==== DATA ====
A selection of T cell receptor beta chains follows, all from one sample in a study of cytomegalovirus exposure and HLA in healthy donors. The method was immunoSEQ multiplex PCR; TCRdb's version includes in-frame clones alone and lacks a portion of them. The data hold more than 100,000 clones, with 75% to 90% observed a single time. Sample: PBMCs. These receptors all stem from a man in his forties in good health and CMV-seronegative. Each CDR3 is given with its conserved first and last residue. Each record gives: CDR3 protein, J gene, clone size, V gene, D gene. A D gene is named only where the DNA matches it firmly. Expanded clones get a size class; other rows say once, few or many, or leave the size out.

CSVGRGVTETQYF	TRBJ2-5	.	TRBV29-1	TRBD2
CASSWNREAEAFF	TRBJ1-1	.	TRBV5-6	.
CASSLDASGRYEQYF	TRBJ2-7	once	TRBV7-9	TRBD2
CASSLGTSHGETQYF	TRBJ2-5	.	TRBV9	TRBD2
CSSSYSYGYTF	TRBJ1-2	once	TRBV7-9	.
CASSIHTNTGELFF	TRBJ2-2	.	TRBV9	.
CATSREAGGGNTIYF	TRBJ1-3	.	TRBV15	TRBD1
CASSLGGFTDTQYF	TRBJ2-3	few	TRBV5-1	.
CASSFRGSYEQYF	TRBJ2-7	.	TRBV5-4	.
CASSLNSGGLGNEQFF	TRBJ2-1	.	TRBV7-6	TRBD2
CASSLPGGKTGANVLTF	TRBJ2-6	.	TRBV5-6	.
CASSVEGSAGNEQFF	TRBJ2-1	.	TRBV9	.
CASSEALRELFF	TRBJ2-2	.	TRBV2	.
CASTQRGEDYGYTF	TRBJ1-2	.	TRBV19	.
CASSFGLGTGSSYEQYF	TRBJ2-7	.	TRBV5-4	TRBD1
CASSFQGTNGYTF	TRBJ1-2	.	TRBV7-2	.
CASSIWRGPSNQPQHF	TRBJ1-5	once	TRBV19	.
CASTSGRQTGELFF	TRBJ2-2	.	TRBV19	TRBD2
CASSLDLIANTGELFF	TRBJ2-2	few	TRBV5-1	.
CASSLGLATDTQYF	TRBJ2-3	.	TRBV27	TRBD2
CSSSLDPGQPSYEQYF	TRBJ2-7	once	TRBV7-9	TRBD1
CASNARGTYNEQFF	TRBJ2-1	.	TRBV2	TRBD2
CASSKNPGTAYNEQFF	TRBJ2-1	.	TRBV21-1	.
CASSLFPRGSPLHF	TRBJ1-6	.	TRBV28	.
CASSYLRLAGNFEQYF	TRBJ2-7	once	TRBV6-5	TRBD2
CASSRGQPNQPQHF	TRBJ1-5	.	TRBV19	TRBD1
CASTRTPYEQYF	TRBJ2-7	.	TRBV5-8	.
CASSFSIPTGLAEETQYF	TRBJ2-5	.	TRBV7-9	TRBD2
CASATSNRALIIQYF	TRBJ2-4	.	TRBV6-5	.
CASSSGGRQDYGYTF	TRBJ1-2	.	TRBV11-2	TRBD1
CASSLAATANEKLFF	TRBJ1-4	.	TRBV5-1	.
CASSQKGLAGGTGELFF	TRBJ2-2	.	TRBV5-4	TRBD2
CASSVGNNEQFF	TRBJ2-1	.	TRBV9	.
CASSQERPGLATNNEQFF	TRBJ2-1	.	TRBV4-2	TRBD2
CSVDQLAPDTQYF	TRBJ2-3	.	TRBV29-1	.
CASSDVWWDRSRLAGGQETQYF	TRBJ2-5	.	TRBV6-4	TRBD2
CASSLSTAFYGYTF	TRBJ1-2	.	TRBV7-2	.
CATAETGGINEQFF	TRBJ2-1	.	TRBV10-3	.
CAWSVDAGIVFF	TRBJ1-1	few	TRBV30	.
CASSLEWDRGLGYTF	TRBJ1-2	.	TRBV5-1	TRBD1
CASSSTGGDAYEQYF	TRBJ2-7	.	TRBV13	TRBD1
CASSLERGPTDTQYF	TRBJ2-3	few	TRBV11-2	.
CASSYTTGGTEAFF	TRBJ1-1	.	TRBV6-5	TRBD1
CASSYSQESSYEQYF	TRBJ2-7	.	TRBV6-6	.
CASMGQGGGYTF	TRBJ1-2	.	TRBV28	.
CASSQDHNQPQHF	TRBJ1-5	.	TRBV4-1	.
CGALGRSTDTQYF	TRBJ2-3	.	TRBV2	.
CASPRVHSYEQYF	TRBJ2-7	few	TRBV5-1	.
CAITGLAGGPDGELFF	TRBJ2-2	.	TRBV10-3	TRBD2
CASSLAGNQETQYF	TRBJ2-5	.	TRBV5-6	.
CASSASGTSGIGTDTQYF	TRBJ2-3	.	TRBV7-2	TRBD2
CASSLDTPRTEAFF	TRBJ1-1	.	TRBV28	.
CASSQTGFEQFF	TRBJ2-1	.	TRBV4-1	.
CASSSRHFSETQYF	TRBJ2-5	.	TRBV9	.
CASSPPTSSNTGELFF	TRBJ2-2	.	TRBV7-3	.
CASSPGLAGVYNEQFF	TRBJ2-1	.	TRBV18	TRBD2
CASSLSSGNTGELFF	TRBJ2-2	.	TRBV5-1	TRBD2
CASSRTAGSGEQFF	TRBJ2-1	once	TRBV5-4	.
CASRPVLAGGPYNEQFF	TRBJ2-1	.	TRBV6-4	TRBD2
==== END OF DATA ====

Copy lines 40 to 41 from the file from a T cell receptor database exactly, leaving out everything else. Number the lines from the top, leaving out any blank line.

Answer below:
CAWSVDAGIVFF	TRBJ1-1	few	TRBV30	.
CASSLEWDRGLGYTF	TRBJ1-2	.	TRBV5-1	TRBD1